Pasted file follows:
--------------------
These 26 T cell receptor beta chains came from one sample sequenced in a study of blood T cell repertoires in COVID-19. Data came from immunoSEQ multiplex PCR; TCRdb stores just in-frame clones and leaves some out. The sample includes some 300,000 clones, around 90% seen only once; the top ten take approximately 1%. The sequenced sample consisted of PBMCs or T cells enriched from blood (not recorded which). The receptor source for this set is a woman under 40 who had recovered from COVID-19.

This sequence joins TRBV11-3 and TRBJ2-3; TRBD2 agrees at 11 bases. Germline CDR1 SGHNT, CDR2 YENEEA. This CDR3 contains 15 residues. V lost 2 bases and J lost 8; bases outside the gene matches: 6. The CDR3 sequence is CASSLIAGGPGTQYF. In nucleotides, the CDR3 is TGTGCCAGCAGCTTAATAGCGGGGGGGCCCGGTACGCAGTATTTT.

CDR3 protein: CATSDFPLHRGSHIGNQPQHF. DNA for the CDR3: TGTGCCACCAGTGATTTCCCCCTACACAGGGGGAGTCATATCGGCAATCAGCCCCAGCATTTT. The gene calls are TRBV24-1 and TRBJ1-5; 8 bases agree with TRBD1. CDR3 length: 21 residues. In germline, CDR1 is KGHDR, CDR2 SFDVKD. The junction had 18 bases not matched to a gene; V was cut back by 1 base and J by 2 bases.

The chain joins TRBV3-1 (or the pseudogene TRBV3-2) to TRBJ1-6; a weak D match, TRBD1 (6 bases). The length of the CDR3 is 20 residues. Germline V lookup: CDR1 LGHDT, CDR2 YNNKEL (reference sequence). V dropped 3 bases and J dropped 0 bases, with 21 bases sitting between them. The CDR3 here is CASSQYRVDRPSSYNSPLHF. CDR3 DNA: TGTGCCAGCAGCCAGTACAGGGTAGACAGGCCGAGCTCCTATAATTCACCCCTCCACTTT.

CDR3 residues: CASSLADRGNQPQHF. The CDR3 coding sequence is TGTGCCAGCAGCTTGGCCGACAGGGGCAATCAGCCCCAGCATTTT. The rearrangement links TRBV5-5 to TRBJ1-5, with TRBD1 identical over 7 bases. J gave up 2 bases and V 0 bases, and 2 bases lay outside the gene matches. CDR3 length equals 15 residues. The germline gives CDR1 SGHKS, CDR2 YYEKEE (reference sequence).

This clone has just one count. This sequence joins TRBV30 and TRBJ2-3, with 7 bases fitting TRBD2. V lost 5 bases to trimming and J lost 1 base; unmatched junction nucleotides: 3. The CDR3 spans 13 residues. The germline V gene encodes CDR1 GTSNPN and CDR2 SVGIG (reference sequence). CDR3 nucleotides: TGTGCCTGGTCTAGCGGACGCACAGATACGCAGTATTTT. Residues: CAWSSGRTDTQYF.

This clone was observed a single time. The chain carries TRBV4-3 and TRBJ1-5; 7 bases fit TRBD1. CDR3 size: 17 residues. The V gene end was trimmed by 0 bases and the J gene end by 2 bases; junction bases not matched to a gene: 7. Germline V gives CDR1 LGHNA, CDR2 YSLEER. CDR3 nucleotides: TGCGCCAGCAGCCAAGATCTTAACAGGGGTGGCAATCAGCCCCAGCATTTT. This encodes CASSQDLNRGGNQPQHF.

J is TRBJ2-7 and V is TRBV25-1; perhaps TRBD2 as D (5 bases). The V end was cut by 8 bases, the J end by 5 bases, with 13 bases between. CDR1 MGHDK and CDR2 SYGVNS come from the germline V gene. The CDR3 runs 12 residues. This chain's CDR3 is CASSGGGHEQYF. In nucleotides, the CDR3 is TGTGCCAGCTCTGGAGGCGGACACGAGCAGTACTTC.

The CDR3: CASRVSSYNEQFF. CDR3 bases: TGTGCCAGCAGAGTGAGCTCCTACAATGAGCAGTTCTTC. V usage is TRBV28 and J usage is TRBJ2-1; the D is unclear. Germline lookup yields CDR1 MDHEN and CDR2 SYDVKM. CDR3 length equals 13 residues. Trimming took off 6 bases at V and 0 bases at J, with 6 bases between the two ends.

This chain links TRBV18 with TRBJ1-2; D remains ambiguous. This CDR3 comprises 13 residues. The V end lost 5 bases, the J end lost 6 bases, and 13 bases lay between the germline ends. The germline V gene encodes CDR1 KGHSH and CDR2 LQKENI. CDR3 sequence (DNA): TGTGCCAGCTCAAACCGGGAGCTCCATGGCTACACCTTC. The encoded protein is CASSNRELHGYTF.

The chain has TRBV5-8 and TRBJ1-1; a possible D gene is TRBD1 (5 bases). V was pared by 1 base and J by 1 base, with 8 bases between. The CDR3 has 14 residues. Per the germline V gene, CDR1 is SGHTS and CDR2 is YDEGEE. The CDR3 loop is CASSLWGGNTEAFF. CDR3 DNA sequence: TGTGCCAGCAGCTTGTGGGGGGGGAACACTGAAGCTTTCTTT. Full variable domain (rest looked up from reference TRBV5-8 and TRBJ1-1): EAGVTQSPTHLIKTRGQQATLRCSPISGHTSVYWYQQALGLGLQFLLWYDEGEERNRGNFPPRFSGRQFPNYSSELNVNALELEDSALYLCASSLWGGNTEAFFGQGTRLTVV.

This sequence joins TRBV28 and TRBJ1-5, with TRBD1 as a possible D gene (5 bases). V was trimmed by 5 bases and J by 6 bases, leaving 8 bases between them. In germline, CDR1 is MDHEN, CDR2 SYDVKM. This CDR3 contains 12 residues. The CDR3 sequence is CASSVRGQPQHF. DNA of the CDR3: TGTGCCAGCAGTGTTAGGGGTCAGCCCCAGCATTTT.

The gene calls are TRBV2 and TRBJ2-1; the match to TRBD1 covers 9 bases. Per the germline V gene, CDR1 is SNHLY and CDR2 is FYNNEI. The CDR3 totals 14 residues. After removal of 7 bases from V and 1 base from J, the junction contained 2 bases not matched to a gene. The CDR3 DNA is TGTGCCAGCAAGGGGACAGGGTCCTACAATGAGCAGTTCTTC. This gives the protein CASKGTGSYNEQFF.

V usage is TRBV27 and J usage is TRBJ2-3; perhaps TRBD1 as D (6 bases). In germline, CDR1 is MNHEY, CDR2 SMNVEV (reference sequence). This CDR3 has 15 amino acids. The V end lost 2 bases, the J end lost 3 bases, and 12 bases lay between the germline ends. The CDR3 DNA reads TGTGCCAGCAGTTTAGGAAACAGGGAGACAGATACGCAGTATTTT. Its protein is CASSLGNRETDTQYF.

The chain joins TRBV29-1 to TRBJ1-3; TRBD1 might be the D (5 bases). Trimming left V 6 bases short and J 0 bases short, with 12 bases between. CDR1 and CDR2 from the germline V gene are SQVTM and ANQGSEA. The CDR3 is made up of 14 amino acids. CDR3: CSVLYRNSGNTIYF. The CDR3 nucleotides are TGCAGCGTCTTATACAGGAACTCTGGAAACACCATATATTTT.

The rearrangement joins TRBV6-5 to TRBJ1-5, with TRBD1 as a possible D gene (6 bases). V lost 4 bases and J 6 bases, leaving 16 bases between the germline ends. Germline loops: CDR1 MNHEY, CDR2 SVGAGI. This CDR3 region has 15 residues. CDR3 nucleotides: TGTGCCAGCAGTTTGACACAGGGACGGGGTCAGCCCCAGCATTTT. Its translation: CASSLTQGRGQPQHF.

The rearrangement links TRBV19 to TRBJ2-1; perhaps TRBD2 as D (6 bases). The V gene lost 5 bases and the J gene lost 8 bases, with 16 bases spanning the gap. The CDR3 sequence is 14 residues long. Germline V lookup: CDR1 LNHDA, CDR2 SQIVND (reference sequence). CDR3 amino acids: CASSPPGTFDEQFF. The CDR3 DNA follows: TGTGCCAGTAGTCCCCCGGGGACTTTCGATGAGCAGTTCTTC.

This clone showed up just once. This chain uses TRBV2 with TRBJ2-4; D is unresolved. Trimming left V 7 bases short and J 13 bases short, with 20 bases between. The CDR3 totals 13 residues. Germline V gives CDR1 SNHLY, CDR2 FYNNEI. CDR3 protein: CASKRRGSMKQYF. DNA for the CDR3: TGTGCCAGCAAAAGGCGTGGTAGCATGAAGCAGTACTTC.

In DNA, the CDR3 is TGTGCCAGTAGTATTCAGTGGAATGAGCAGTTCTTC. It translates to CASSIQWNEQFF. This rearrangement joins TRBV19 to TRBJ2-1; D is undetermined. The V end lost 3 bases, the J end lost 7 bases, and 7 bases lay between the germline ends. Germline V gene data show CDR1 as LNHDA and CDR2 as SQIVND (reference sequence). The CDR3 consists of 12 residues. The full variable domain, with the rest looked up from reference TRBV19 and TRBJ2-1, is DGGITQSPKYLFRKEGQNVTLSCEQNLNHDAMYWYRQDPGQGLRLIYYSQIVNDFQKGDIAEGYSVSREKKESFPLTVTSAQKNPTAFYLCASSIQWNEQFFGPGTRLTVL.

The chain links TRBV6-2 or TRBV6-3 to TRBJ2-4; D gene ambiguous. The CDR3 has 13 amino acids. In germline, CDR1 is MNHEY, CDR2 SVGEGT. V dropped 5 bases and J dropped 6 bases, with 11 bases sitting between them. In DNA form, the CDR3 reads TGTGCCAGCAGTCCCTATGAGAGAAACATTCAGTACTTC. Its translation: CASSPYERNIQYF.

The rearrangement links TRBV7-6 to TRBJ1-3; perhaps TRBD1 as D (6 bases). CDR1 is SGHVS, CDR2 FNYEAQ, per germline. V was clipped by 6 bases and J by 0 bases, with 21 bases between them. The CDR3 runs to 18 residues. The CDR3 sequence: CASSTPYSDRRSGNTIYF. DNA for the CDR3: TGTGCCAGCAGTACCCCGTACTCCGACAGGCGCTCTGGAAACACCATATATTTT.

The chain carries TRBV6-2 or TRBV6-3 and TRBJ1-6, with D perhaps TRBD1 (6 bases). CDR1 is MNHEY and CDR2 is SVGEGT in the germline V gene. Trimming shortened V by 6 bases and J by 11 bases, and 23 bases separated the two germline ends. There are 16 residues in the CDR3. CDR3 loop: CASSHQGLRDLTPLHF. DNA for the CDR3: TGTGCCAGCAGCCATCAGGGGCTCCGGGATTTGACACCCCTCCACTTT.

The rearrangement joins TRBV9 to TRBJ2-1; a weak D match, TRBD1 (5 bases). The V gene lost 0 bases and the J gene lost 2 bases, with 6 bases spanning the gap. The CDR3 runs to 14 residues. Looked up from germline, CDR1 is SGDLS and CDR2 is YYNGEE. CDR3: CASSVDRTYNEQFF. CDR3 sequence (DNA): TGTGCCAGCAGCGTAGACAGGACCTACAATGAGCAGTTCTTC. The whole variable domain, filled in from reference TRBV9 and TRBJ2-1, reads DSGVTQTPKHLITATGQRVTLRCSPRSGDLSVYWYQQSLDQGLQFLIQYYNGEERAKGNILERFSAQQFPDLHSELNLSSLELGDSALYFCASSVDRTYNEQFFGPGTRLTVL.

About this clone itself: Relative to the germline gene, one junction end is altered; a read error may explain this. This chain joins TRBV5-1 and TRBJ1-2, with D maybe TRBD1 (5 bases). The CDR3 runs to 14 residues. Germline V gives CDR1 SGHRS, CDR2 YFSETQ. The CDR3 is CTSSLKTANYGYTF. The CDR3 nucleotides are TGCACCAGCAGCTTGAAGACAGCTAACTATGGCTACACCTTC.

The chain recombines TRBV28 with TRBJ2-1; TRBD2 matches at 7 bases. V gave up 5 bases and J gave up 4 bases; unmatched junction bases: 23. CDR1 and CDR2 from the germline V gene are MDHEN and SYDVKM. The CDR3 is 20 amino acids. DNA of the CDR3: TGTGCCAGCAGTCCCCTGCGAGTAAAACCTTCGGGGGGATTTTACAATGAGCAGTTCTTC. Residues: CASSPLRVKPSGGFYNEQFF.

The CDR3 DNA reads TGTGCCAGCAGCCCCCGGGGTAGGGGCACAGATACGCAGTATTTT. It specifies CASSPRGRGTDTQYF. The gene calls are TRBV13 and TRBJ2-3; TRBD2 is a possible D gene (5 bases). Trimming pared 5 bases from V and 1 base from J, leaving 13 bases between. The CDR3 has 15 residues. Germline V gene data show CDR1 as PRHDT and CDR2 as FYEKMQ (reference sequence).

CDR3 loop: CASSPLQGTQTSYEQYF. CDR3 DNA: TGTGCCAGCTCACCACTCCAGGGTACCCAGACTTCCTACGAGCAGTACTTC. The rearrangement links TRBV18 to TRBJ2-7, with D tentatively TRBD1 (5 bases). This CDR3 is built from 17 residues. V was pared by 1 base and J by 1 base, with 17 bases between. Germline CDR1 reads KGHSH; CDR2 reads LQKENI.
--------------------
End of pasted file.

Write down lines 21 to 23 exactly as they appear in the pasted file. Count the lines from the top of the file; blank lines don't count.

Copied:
The rearrangement links TRBV7-6 to TRBJ1-3; perhaps TRBD1 as D (6 bases). CDR1 is SGHVS, CDR2 FNYEAQ, per germline. V was clipped by 6 bases and J by 0 bases, with 21 bases between them. The CDR3 runs to 18 residues. The CDR3 sequence: CASSTPYSDRRSGNTIYF. DNA for the CDR3: TGTGCCAGCAGTACCCCGTACTCCGACAGGCGCTCTGGAAACACCATATATTTT.

The chain carries TRBV6-2 or TRBV6-3 and TRBJ1-6, with D perhaps TRBD1 (6 bases). CDR1 is MNHEY and CDR2 is SVGEGT in the germline V gene. Trimming shortened V by 6 bases and J by 11 bases, and 23 bases separated the two germline ends. There are 16 residues in the CDR3. CDR3 loop: CASSHQGLRDLTPLHF. DNA for the CDR3: TGTGCCAGCAGCCATCAGGGGCTCCGGGATTTGACACCCCTCCACTTT.

The rearrangement joins TRBV9 to TRBJ2-1; a weak D match, TRBD1 (5 bases). The V gene lost 0 bases and the J gene lost 2 bases, with 6 bases spanning the gap. The CDR3 runs to 14 residues. Looked up from germline, CDR1 is SGDLS and CDR2 is YYNGEE. CDR3: CASSVDRTYNEQFF. CDR3 sequence (DNA): TGTGCCAGCAGCGTAGACAGGACCTACAATGAGCAGTTCTTC. The whole variable domain, filled in from reference TRBV9 and TRBJ2-1, reads DSGVTQTPKHLITATGQRVTLRCSPRSGDLSVYWYQQSLDQGLQFLIQYYNGEERAKGNILERFSAQQFPDLHSELNLSSLELGDSALYFCASSVDRTYNEQFFGPGTRLTVL.